Injuries secondary to explosive blast are a significant source of casualties in North Atlantic Treaty Organization (NATO) operational environments. Tremendous resources, therefore, have been invested in researching the spectrum of these injuries (see What is Blast Injury?). However, this spectrum is broad and as a result, knowledge gaps have arisen, particularly in a research atmosphere that too often fosters isolated achievements rather than comprehensive solutions. The nine nations comprising the NATO Human Factors and Medicine (HFM) Research Task Group (RTG) HFM-234 cooperatively framed the problem as one of "environmental toxicology," that is, understanding the consequences of any individual blast injury requires knowledge of the dose, mechanism of delivery, and dose-response endpoints.
Initiated in July of 2013, and chaired by the PCO director, Mr. Leggieri, NATO HFM-234 included members from the United States, Germany, Canada, United Kingdom, France, Estonia, the Netherlands, Sweden, and Norway, all of whom have various academic, military, and/or research affiliations. In December 2018, after several years, six international meetings, and long-distance collaboration, the full HFM-234 Report was released to the public according to schedule. This comprehensive report includes the four predetermined deliverables:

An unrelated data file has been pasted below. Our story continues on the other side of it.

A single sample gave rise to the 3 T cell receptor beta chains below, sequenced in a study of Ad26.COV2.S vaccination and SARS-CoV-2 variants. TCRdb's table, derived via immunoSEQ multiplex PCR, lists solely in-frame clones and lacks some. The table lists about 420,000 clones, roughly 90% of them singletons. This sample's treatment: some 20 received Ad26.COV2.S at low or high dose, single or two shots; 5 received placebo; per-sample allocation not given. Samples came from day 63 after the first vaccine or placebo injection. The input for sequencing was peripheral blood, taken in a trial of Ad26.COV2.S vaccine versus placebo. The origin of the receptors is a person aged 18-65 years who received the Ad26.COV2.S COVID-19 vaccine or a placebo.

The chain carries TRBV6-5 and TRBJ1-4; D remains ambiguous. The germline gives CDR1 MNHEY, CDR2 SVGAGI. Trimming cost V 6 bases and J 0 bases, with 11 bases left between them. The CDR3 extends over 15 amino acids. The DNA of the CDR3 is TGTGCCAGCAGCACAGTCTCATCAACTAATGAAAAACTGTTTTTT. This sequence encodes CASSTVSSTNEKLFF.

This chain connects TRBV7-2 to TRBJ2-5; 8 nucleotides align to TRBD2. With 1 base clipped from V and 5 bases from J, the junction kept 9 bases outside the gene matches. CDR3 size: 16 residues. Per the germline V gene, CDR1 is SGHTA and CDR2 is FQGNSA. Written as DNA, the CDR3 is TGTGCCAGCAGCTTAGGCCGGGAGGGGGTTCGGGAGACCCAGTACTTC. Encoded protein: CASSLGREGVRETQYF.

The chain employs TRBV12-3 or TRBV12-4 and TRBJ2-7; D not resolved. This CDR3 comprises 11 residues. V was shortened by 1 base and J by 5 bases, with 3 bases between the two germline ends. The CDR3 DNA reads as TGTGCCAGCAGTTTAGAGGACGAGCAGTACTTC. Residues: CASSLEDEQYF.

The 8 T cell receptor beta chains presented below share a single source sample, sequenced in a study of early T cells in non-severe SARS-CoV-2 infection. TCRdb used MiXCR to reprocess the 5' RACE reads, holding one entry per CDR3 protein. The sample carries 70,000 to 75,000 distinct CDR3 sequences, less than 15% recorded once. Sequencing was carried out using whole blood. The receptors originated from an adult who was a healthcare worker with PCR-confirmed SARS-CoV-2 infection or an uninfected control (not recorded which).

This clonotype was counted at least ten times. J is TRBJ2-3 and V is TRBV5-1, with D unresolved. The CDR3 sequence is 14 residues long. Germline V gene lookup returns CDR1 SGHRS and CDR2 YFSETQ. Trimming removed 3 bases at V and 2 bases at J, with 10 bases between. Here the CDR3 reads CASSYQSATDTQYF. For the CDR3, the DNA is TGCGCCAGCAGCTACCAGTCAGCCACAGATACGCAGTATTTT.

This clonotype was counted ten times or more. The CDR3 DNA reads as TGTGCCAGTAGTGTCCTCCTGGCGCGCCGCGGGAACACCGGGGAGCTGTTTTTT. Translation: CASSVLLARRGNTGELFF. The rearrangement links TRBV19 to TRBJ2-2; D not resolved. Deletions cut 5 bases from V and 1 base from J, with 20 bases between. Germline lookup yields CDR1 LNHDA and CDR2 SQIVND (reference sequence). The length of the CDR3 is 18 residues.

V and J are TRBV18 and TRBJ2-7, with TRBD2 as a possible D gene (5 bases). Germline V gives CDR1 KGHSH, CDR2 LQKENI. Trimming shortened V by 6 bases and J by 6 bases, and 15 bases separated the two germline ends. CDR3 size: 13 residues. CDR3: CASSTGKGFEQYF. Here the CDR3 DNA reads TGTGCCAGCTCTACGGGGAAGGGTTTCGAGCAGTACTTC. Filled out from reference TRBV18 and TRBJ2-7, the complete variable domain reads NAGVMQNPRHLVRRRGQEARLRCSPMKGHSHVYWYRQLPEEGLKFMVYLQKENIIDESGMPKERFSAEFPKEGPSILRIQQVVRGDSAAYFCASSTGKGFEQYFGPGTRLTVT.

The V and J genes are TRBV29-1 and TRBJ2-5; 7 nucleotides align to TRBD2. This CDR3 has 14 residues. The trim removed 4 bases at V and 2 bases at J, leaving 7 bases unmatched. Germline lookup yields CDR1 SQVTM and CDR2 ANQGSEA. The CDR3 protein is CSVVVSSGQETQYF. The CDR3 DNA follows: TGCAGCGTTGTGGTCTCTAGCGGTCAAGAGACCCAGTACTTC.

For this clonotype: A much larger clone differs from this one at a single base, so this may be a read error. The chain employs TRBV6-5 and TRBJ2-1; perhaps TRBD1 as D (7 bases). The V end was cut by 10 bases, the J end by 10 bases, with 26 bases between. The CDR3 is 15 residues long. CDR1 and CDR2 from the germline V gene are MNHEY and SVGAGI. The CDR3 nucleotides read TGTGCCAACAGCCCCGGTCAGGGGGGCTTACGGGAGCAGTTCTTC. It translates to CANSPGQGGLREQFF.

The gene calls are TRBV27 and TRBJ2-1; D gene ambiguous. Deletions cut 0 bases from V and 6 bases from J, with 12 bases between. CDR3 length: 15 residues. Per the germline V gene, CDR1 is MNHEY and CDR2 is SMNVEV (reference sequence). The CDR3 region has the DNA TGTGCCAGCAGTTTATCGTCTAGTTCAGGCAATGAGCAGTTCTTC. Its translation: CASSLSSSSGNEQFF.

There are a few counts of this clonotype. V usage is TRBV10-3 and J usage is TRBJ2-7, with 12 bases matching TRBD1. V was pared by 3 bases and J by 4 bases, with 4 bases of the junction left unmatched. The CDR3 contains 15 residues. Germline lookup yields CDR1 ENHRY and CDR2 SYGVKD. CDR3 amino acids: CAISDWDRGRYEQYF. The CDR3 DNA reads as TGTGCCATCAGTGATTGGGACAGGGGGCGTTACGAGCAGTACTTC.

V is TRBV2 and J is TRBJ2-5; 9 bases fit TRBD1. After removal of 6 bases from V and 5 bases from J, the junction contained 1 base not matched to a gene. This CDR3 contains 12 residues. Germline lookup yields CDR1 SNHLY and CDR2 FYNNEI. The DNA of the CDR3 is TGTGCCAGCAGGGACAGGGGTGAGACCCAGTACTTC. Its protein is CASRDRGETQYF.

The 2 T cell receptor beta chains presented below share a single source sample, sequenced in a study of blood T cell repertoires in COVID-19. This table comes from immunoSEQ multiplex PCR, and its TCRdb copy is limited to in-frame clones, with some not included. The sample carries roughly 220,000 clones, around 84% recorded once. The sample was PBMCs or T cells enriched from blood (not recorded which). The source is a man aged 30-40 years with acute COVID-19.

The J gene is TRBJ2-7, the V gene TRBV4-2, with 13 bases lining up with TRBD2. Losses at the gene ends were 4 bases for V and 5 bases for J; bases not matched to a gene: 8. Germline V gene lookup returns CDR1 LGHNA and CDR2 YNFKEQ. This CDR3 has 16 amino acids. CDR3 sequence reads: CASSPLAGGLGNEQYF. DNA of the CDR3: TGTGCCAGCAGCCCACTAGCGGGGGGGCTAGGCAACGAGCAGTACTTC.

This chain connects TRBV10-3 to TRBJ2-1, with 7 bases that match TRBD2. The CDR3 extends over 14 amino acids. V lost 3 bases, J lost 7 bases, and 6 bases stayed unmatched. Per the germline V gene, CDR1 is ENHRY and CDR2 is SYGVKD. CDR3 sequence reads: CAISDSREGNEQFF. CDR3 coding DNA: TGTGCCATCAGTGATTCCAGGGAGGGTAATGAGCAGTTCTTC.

The HFM-234 RTG was a call for researchers to reconcile and optimize their experimental approaches to blast injury research such that questions regarding the mitigation, treatment and/or prevention of blast injuries can be answered collectively. It is to the credit of the nine NATO nations' collaborative efforts that all of the deliverables were completed, per the charter, and three were published as original articles in the Journal of the Royal Army Medical Corps.1-3
Indeed, this Report will guide future research to ensure that it is applicable and can be built upon by the larger blast injury research community. Ultimately, contributions made by the HFM-234 and others will improve the process of obtaining optimal solutions to address the needs of Service members and civilians.
1 Bieler D, Cernak I, Martineau L, et al. Guidelines for conducting epidemiological studies of blast injury. Journal of the Royal Army Medical Corps. 2018.
2 Watts S, Kirkman E, Bieler D, et al. Guidelines for using animal models in blast injury research. Journal of the Royal Army Medical Corps. 2018.
3 Josey T, Ouellet S, Bieler D, et al. Guidelines for reproducing blast exposures in the laboratory. Journal of the Royal Army Medical Corps. 2018.
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